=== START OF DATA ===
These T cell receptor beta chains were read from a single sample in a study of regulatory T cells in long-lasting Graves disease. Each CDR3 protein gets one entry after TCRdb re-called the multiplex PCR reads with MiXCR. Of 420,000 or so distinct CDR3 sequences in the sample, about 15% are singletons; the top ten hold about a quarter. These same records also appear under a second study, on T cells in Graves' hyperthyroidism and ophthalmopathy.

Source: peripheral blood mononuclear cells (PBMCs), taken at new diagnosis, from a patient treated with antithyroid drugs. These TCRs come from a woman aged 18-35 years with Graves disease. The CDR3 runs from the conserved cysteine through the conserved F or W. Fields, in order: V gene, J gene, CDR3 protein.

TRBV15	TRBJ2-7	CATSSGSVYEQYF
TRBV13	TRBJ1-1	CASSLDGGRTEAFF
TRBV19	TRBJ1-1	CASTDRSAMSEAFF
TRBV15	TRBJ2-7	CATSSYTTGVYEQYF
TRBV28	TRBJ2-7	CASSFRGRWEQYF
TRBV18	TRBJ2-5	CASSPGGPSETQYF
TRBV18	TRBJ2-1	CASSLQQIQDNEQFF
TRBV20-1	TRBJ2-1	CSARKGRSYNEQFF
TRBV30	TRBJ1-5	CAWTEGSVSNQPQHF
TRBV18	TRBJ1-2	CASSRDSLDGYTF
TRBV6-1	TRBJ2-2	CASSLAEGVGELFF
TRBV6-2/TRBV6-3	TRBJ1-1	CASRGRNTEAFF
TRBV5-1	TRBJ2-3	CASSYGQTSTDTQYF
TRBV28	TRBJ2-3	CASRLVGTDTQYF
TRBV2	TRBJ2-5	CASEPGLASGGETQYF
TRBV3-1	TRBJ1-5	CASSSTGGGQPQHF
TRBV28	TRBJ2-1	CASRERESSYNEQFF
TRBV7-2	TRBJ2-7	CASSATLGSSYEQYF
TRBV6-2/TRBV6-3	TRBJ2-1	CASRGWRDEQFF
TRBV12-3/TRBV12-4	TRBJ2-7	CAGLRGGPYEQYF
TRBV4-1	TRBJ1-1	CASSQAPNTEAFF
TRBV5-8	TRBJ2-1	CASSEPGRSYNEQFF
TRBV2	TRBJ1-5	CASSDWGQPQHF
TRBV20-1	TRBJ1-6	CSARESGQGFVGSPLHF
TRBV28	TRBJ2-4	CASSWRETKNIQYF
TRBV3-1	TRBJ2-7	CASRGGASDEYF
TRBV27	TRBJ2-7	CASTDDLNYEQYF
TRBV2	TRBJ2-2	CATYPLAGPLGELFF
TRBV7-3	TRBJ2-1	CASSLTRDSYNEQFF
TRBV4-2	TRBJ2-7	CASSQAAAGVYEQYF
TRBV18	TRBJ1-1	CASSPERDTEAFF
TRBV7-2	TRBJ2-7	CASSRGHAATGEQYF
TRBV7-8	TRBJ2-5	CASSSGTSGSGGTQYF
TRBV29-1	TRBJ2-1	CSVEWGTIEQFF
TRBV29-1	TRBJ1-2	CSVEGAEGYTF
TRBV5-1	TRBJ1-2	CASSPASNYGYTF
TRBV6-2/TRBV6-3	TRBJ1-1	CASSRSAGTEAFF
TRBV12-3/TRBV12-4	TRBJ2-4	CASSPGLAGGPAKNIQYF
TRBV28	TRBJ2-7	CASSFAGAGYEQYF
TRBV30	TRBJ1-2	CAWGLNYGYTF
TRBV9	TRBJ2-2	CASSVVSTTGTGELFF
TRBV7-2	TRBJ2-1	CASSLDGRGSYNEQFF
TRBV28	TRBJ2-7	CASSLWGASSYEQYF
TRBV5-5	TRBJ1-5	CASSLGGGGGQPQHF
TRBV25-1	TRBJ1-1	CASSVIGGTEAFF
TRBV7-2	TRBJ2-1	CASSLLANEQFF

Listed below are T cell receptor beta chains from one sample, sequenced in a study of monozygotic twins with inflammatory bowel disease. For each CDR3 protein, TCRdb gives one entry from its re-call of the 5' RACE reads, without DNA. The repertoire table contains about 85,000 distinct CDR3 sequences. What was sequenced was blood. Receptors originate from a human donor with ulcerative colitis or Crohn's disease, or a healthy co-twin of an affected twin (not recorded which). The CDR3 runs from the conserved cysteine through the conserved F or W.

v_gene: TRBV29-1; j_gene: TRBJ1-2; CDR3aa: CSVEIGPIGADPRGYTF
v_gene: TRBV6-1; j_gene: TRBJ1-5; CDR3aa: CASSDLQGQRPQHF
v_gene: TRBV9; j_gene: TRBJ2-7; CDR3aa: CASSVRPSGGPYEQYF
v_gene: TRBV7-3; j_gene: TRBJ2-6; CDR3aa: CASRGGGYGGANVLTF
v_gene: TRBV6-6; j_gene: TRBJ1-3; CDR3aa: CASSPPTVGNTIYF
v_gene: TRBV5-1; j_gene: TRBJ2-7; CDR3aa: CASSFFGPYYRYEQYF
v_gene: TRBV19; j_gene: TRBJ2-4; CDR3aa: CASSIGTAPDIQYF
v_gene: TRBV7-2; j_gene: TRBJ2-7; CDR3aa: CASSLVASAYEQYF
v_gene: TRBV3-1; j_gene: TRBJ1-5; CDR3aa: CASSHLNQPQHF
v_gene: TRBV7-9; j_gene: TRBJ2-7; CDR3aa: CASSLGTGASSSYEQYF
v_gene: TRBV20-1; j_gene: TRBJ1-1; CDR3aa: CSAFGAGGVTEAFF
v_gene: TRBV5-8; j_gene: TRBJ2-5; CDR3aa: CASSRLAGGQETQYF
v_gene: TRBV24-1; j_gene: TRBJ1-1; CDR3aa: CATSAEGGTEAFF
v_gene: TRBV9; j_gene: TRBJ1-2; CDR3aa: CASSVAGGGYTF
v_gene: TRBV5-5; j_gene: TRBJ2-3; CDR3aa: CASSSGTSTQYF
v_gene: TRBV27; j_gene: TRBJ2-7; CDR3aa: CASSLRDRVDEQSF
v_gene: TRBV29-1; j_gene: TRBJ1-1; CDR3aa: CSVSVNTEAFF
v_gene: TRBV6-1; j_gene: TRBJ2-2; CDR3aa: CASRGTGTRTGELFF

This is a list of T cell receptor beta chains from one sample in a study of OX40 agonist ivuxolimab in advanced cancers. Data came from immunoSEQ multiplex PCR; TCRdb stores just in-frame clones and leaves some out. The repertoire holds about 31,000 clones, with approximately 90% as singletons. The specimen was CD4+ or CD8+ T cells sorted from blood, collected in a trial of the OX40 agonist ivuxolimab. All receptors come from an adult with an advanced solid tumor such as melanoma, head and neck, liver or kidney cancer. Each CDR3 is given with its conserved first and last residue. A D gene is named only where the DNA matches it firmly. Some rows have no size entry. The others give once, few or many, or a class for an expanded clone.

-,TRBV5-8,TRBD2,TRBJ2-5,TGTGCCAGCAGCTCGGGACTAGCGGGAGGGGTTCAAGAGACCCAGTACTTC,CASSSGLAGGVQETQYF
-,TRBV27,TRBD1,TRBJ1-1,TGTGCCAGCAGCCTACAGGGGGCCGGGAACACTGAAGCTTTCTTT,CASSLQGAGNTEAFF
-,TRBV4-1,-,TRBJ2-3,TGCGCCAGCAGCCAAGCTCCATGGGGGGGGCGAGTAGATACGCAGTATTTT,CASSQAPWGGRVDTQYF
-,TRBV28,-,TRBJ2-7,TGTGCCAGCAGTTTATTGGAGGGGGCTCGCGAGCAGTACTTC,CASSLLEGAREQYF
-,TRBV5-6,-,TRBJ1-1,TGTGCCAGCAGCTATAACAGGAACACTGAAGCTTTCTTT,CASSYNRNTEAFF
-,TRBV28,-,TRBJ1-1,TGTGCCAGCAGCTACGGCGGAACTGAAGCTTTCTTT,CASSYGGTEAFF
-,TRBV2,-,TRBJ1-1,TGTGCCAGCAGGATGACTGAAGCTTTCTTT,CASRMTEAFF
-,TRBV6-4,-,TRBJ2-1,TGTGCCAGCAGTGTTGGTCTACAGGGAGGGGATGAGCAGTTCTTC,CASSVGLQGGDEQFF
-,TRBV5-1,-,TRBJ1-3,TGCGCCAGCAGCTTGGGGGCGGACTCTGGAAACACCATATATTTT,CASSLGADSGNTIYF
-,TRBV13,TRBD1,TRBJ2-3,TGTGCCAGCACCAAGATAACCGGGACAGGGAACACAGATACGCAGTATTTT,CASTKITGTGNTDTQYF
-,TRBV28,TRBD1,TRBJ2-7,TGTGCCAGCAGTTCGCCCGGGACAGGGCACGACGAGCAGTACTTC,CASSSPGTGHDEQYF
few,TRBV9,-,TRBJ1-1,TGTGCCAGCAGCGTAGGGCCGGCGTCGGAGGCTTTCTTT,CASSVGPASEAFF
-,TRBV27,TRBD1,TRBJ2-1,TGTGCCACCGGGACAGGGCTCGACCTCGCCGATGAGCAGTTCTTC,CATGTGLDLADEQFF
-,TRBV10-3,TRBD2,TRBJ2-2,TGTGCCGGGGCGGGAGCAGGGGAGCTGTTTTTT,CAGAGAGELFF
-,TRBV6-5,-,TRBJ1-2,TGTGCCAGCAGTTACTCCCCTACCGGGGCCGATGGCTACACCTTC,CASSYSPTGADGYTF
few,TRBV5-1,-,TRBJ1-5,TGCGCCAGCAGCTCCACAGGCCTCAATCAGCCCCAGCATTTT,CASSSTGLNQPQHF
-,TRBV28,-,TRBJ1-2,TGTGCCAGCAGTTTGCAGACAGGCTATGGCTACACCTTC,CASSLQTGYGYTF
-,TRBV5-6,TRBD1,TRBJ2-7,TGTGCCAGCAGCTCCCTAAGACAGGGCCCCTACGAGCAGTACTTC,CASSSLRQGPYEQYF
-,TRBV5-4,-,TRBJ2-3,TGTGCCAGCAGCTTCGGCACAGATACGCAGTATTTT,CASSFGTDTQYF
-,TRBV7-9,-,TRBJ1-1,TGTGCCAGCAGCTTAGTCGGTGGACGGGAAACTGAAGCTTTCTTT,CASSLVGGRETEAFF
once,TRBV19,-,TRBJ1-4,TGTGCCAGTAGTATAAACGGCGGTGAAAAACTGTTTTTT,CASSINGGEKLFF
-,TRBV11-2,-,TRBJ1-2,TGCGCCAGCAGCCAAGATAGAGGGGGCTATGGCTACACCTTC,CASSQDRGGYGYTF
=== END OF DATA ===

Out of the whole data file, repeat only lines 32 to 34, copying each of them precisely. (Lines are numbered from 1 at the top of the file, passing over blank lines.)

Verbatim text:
TRBV4-2	TRBJ2-7	CASSQAAAGVYEQYF
TRBV18	TRBJ1-1	CASSPERDTEAFF
TRBV7-2	TRBJ2-7	CASSRGHAATGEQYF